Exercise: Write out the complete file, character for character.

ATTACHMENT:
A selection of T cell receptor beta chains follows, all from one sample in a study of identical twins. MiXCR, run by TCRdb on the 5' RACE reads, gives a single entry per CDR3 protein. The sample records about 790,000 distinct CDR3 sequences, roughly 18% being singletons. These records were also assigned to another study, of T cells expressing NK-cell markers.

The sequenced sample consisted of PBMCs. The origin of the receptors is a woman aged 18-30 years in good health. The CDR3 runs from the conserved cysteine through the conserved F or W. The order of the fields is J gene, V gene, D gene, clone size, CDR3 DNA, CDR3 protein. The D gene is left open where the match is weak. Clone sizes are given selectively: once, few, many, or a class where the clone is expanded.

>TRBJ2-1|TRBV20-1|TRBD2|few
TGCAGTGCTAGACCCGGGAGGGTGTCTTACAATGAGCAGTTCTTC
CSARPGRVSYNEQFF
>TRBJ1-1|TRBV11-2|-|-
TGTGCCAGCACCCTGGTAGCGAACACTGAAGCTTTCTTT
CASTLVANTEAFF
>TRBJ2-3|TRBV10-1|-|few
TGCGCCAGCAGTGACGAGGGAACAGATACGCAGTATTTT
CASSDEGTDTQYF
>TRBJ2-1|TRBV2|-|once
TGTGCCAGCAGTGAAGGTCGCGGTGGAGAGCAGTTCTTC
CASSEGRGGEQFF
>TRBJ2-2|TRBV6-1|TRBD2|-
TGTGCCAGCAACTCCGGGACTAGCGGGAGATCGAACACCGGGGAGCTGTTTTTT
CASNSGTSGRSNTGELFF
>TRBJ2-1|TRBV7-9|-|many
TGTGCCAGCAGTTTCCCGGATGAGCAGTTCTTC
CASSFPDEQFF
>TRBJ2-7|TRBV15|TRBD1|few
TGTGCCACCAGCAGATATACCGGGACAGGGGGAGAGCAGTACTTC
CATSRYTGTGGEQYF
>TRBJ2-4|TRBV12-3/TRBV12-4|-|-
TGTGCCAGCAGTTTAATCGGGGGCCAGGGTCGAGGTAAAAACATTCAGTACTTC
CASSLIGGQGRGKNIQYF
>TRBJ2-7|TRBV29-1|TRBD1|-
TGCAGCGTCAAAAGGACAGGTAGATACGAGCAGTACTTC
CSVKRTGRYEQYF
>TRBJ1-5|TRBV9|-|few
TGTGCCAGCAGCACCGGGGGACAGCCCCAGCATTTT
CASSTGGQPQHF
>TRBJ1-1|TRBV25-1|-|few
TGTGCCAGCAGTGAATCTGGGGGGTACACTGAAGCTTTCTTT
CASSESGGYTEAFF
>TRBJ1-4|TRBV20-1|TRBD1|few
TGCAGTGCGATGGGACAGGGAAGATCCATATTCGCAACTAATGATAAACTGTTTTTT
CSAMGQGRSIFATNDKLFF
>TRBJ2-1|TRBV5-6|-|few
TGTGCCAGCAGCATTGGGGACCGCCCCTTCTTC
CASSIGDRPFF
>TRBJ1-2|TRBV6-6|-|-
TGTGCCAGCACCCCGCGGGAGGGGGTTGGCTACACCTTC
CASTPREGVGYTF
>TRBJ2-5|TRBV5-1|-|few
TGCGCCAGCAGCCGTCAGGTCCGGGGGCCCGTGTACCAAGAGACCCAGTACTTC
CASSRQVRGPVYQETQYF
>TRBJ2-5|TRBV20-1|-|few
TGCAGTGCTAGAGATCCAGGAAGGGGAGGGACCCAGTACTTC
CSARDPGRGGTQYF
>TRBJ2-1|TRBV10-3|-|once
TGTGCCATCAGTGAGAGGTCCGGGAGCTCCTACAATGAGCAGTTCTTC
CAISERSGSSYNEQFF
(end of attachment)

A selection of T cell receptor beta chains follows, all from one sample in a study of identical twins. MiXCR, run by TCRdb on the 5' RACE reads, gives a single entry per CDR3 protein. The sample records about 790,000 distinct CDR3 sequences, roughly 18% being singletons. These records were also assigned to another study, of T cells expressing NK-cell markers.

The sequenced sample consisted of PBMCs. The origin of the receptors is a woman aged 18-30 years in good health. The CDR3 runs from the conserved cysteine through the conserved F or W. The order of the fields is J gene, V gene, D gene, clone size, CDR3 DNA, CDR3 protein. The D gene is left open where the match is weak. Clone sizes are given selectively: once, few, many, or a class where the clone is expanded.

>TRBJ2-1|TRBV20-1|TRBD2|few
TGCAGTGCTAGACCCGGGAGGGTGTCTTACAATGAGCAGTTCTTC
CSARPGRVSYNEQFF
>TRBJ1-1|TRBV11-2|-|-
TGTGCCAGCACCCTGGTAGCGAACACTGAAGCTTTCTTT
CASTLVANTEAFF
>TRBJ2-3|TRBV10-1|-|few
TGCGCCAGCAGTGACGAGGGAACAGATACGCAGTATTTT
CASSDEGTDTQYF
>TRBJ2-1|TRBV2|-|once
TGTGCCAGCAGTGAAGGTCGCGGTGGAGAGCAGTTCTTC
CASSEGRGGEQFF
>TRBJ2-2|TRBV6-1|TRBD2|-
TGTGCCAGCAACTCCGGGACTAGCGGGAGATCGAACACCGGGGAGCTGTTTTTT
CASNSGTSGRSNTGELFF
>TRBJ2-1|TRBV7-9|-|many
TGTGCCAGCAGTTTCCCGGATGAGCAGTTCTTC
CASSFPDEQFF
>TRBJ2-7|TRBV15|TRBD1|few
TGTGCCACCAGCAGATATACCGGGACAGGGGGAGAGCAGTACTTC
CATSRYTGTGGEQYF
>TRBJ2-4|TRBV12-3/TRBV12-4|-|-
TGTGCCAGCAGTTTAATCGGGGGCCAGGGTCGAGGTAAAAACATTCAGTACTTC
CASSLIGGQGRGKNIQYF
>TRBJ2-7|TRBV29-1|TRBD1|-
TGCAGCGTCAAAAGGACAGGTAGATACGAGCAGTACTTC
CSVKRTGRYEQYF
>TRBJ1-5|TRBV9|-|few
TGTGCCAGCAGCACCGGGGGACAGCCCCAGCATTTT
CASSTGGQPQHF
>TRBJ1-1|TRBV25-1|-|few
TGTGCCAGCAGTGAATCTGGGGGGTACACTGAAGCTTTCTTT
CASSESGGYTEAFF
>TRBJ1-4|TRBV20-1|TRBD1|few
TGCAGTGCGATGGGACAGGGAAGATCCATATTCGCAACTAATGATAAACTGTTTTTT
CSAMGQGRSIFATNDKLFF
>TRBJ2-1|TRBV5-6|-|few
TGTGCCAGCAGCATTGGGGACCGCCCCTTCTTC
CASSIGDRPFF
>TRBJ1-2|TRBV6-6|-|-
TGTGCCAGCACCCCGCGGGAGGGGGTTGGCTACACCTTC
CASTPREGVGYTF
>TRBJ2-5|TRBV5-1|-|few
TGCGCCAGCAGCCGTCAGGTCCGGGGGCCCGTGTACCAAGAGACCCAGTACTTC
CASSRQVRGPVYQETQYF
>TRBJ2-5|TRBV20-1|-|few
TGCAGTGCTAGAGATCCAGGAAGGGGAGGGACCCAGTACTTC
CSARDPGRGGTQYF
>TRBJ2-1|TRBV10-3|-|once
TGTGCCATCAGTGAGAGGTCCGGGAGCTCCTACAATGAGCAGTTCTTC
CAISERSGSSYNEQFF